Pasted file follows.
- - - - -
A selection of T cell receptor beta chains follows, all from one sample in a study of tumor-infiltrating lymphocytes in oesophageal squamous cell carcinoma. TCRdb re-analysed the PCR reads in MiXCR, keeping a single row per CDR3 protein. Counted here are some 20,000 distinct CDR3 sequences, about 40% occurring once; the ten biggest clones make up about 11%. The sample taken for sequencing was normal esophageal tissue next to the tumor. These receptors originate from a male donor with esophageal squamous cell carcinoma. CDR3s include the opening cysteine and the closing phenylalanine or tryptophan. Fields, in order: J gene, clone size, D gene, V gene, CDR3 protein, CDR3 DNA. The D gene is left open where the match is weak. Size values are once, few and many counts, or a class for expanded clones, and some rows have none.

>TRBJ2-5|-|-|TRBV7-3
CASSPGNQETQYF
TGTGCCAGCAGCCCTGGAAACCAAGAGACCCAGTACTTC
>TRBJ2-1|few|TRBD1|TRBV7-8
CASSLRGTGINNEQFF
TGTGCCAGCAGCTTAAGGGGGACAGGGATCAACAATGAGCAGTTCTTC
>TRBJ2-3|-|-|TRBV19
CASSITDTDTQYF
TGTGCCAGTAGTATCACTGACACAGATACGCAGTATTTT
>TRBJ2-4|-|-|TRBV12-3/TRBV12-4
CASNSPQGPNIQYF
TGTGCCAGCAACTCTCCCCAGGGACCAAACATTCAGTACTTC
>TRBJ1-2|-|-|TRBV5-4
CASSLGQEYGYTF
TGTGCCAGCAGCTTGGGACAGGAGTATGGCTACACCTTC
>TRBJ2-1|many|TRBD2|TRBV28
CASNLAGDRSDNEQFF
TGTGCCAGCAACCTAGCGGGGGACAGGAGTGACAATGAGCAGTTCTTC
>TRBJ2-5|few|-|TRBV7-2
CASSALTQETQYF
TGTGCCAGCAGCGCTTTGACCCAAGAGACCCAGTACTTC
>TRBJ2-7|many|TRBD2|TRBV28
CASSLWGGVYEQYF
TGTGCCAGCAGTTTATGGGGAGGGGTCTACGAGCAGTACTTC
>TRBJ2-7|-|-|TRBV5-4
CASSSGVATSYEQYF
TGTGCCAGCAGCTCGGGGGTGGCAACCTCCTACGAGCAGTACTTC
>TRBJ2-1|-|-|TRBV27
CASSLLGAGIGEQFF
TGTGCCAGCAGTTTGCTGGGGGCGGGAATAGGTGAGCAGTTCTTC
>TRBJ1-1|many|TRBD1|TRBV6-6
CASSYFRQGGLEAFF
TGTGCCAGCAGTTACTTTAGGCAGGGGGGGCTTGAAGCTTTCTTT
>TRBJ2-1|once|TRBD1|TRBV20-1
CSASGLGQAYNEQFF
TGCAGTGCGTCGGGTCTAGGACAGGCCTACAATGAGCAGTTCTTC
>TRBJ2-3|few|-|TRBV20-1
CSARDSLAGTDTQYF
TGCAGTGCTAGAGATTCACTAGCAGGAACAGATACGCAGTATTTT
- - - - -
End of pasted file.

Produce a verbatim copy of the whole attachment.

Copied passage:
A selection of T cell receptor beta chains follows, all from one sample in a study of tumor-infiltrating lymphocytes in oesophageal squamous cell carcinoma. TCRdb re-analysed the PCR reads in MiXCR, keeping a single row per CDR3 protein. Counted here are some 20,000 distinct CDR3 sequences, about 40% occurring once; the ten biggest clones make up about 11%. The sample taken for sequencing was normal esophageal tissue next to the tumor. These receptors originate from a male donor with esophageal squamous cell carcinoma. CDR3s include the opening cysteine and the closing phenylalanine or tryptophan. Fields, in order: J gene, clone size, D gene, V gene, CDR3 protein, CDR3 DNA. The D gene is left open where the match is weak. Size values are once, few and many counts, or a class for expanded clones, and some rows have none.

>TRBJ2-5|-|-|TRBV7-3
CASSPGNQETQYF
TGTGCCAGCAGCCCTGGAAACCAAGAGACCCAGTACTTC
>TRBJ2-1|few|TRBD1|TRBV7-8
CASSLRGTGINNEQFF
TGTGCCAGCAGCTTAAGGGGGACAGGGATCAACAATGAGCAGTTCTTC
>TRBJ2-3|-|-|TRBV19
CASSITDTDTQYF
TGTGCCAGTAGTATCACTGACACAGATACGCAGTATTTT
>TRBJ2-4|-|-|TRBV12-3/TRBV12-4
CASNSPQGPNIQYF
TGTGCCAGCAACTCTCCCCAGGGACCAAACATTCAGTACTTC
>TRBJ1-2|-|-|TRBV5-4
CASSLGQEYGYTF
TGTGCCAGCAGCTTGGGACAGGAGTATGGCTACACCTTC
>TRBJ2-1|many|TRBD2|TRBV28
CASNLAGDRSDNEQFF
TGTGCCAGCAACCTAGCGGGGGACAGGAGTGACAATGAGCAGTTCTTC
>TRBJ2-5|few|-|TRBV7-2
CASSALTQETQYF
TGTGCCAGCAGCGCTTTGACCCAAGAGACCCAGTACTTC
>TRBJ2-7|many|TRBD2|TRBV28
CASSLWGGVYEQYF
TGTGCCAGCAGTTTATGGGGAGGGGTCTACGAGCAGTACTTC
>TRBJ2-7|-|-|TRBV5-4
CASSSGVATSYEQYF
TGTGCCAGCAGCTCGGGGGTGGCAACCTCCTACGAGCAGTACTTC
>TRBJ2-1|-|-|TRBV27
CASSLLGAGIGEQFF
TGTGCCAGCAGTTTGCTGGGGGCGGGAATAGGTGAGCAGTTCTTC
>TRBJ1-1|many|TRBD1|TRBV6-6
CASSYFRQGGLEAFF
TGTGCCAGCAGTTACTTTAGGCAGGGGGGGCTTGAAGCTTTCTTT
>TRBJ2-1|once|TRBD1|TRBV20-1
CSASGLGQAYNEQFF
TGCAGTGCGTCGGGTCTAGGACAGGCCTACAATGAGCAGTTCTTC
>TRBJ2-3|few|-|TRBV20-1
CSARDSLAGTDTQYF
TGCAGTGCTAGAGATTCACTAGCAGGAACAGATACGCAGTATTTT